Wednesday, March 6, 2013

Forget reputation

Last night I completed the final pudding recipe: lemon soufflé (p211). It's been some time since my partially successful attempt at the chocolate version of this recipe, and in the meantime I've picked up a hint or two.

Some time back, I watched an episode of Masterchef that reviewed the best methods for getting a soufflé to rise properly. Apparently the key is to make sure the sides of your dish are well enough greased that the soufflé doesn't stick to the sides as it rises. I mentally filed this information away for future use, so when it came to making my soufflé last night, I was able to butter and flour chilled ramekins in a clumsy imitation of the demonstrated method.

Once the ramekins were ready, I made a start on the actual soufflé. I melted butter over a pan of boiling water, then removed it from the heat and stirred in lemon rind and juice, and some milk. Naturally the cold milk did not combine with hot butter too well; I was wondering at the obvious flaw in this instruction when I glanced at the recipe again and realised I should have added flour to the butter first, making a smooth paste to which the other ingredients would then be added.

Instead, I had to stir the flour through afterwards, and hope that it would successfully combine as I heated the mixture over the pan of hot water again. I had to make vigorous use of a whisk, and never quite achieved the consistency I'd hoped for, but by the time the mixture had thickened, I was happy enough with it.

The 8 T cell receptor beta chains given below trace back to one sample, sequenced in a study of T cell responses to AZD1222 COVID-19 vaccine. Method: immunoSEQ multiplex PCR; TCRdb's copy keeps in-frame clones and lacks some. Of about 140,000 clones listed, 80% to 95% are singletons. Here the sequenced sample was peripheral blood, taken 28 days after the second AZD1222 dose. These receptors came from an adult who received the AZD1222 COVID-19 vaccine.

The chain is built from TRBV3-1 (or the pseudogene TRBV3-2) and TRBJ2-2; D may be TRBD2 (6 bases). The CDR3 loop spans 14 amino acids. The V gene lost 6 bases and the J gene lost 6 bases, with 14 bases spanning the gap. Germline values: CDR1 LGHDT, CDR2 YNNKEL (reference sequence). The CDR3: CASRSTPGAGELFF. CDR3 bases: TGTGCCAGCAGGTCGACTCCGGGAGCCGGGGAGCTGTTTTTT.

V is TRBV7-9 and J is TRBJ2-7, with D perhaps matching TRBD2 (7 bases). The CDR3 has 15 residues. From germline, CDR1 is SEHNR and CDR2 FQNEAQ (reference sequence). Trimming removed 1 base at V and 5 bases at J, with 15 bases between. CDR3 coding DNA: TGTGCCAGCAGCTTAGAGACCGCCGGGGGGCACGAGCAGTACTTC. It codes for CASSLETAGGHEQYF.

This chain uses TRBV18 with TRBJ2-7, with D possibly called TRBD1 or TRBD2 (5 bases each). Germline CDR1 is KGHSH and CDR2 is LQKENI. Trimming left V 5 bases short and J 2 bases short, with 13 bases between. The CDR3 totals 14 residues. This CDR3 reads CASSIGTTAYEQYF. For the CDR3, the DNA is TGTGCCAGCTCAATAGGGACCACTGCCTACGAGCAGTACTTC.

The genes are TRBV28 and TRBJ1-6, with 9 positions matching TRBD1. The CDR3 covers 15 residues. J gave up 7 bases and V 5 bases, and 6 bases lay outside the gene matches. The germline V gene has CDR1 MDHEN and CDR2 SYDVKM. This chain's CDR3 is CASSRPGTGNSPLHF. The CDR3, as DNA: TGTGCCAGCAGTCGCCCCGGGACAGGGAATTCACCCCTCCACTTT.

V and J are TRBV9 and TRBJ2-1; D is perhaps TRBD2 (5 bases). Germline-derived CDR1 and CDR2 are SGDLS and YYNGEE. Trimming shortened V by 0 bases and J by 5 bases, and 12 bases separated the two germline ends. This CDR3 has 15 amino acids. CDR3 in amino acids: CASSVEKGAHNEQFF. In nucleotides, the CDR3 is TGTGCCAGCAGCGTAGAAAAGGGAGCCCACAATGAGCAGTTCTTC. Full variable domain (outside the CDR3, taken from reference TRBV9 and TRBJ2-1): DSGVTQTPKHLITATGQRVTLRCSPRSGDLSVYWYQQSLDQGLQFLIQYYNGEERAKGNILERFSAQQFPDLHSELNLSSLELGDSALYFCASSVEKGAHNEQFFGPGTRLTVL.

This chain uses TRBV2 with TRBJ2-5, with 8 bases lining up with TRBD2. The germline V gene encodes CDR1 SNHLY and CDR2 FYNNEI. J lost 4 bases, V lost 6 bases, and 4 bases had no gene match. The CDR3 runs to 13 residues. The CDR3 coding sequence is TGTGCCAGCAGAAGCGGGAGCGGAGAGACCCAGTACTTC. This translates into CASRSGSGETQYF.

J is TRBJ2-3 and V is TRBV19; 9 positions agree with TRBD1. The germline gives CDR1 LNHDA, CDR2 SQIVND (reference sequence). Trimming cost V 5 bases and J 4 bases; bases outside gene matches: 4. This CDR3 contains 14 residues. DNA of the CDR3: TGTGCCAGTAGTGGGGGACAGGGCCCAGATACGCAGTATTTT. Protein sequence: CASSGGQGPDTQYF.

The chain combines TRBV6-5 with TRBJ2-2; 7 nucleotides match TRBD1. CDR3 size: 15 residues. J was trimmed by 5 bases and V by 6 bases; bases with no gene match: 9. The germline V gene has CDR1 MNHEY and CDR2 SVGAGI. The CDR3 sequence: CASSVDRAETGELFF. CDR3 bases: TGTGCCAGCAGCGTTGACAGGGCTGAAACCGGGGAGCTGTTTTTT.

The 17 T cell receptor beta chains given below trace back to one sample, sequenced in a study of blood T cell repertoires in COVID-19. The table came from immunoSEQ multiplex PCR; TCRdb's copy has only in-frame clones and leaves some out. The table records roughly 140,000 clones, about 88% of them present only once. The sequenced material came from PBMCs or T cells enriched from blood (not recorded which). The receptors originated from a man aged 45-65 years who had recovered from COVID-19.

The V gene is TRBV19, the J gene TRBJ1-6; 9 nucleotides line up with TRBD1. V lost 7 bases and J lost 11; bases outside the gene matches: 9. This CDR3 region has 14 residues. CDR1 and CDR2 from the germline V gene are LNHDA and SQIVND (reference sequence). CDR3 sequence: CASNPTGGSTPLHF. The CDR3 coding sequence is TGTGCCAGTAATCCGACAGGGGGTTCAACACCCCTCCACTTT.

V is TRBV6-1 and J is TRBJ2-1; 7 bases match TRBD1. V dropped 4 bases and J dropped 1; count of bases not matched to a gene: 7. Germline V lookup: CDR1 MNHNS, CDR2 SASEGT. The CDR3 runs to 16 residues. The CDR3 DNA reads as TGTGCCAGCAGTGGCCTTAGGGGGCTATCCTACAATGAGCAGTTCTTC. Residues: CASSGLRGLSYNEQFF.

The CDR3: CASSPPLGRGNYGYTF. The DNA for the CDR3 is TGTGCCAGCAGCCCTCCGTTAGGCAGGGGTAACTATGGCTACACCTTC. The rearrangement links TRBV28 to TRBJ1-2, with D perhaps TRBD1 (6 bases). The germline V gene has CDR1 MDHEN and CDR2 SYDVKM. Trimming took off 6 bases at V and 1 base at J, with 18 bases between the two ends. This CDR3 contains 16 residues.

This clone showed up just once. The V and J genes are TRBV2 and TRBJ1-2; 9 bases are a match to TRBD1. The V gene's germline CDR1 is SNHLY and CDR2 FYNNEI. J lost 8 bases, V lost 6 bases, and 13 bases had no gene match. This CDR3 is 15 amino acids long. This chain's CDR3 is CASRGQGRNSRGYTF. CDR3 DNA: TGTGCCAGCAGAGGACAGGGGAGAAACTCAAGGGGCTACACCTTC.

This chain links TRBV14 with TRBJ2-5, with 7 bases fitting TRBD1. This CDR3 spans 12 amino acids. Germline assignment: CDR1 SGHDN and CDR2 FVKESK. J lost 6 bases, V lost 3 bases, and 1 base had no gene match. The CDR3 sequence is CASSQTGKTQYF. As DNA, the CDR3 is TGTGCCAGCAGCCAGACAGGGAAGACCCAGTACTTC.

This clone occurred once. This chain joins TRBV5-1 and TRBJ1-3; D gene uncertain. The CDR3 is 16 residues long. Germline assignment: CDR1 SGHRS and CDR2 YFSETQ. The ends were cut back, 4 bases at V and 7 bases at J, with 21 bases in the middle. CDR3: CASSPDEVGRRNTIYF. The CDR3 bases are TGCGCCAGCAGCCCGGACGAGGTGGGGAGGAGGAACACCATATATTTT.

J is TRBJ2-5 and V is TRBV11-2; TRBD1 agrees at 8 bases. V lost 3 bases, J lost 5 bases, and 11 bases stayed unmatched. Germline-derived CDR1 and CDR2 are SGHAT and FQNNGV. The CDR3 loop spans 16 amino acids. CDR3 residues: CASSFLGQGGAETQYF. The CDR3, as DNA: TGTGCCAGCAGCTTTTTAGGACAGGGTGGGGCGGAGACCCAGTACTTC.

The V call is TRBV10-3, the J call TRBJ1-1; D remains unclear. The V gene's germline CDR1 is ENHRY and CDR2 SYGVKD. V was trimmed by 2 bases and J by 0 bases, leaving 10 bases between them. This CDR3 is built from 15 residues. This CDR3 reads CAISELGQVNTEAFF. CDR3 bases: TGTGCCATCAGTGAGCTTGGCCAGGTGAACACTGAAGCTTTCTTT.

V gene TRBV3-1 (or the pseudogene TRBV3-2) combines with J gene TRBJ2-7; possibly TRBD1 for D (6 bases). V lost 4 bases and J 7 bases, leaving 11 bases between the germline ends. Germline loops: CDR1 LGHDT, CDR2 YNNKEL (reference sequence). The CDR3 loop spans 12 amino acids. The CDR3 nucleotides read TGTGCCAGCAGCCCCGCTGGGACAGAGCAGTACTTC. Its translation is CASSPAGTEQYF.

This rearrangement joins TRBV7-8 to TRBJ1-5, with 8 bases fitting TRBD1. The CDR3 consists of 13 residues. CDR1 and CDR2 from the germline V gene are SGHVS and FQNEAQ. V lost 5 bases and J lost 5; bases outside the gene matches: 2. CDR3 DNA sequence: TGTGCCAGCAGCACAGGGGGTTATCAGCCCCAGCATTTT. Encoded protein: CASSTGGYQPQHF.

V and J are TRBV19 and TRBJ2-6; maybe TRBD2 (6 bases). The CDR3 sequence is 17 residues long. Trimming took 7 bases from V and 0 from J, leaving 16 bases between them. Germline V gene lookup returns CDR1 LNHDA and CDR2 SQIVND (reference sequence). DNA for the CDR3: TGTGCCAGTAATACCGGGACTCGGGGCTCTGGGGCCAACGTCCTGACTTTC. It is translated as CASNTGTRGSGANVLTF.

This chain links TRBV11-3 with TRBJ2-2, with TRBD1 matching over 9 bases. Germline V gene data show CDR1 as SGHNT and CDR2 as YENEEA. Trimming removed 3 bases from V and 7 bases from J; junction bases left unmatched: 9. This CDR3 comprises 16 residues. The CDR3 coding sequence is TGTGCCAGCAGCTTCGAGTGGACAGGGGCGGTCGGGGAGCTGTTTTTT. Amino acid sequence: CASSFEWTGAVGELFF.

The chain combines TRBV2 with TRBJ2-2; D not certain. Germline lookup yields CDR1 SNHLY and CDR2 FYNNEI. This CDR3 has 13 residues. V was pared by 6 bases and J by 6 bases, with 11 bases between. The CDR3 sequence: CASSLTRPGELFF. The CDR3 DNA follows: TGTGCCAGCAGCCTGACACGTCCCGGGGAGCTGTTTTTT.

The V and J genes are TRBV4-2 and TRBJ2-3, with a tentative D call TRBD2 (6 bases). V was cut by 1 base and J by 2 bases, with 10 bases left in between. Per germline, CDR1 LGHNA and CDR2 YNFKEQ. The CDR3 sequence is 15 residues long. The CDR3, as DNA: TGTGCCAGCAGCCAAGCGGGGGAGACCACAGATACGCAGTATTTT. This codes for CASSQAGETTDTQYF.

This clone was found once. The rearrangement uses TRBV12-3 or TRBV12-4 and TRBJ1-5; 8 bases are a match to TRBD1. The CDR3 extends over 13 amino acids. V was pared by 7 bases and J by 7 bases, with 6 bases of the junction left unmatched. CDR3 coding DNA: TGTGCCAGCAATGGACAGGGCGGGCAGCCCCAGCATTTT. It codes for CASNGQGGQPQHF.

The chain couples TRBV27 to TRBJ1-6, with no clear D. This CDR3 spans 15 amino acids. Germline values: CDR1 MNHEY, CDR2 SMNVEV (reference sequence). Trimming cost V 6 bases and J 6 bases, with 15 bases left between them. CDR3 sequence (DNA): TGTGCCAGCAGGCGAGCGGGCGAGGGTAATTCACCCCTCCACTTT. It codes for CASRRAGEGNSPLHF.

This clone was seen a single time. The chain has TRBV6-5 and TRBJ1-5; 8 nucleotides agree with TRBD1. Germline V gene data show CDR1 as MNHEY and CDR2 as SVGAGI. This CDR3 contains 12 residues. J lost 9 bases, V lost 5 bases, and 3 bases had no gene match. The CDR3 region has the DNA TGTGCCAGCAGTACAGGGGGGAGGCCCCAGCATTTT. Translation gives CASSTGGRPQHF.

I separated some eggs, and beat the yolks until pale. These I stirred into the soufflé mixture, before beating up the whites, adding half of them to the main bowl and folding them through before adding the rest. This method seems to work quite well in keeping as much air as possible in the mixture - much less is lost in the second addition than the first.

The soufflé mixture divided neatly into the prepared ramekins - the main recipe is for a single large soufflé, but I'd done the usual half recipe and separated it into two smaller dishes, mostly because they were the most suitable ones I had. The smaller dishes also meant the soufflés cooked much more quickly - I halved the cooking time to 20 minutes, but  even that was slightly too long. Perhaps 18 minutes would have been about right.

I was delighted that my efforts had resulted in soufflés that actually looked like soufflés, instead of the odd rounded version I'd had with the chocolate one. They'd risen quite well, and didn't collapse upon coming out of the oven. They have to be eaten immediately, of course, or even the best-made soufflé will go flat. This meant, sadly, that I was obliged to eat both of them. I couldn't see them go to waste, could I?

Luckily, they were beautifully light and airy, with a pleasant touch of lemon and only a slight hint of egg. That careful pre-coating of the ramekins gave a beautiful butteriness to the soufflé, and the edges had a very slight crust from the flour, which was a pleasant contrast to the light fluffiness of the rest.

Soufflés are supposed to be pretty tricky, but I reckon mine came out well enough. Another example of why you shouldn't be daunted by recipes that have a reputation for being difficult - just give it a go, and decide for yourself!

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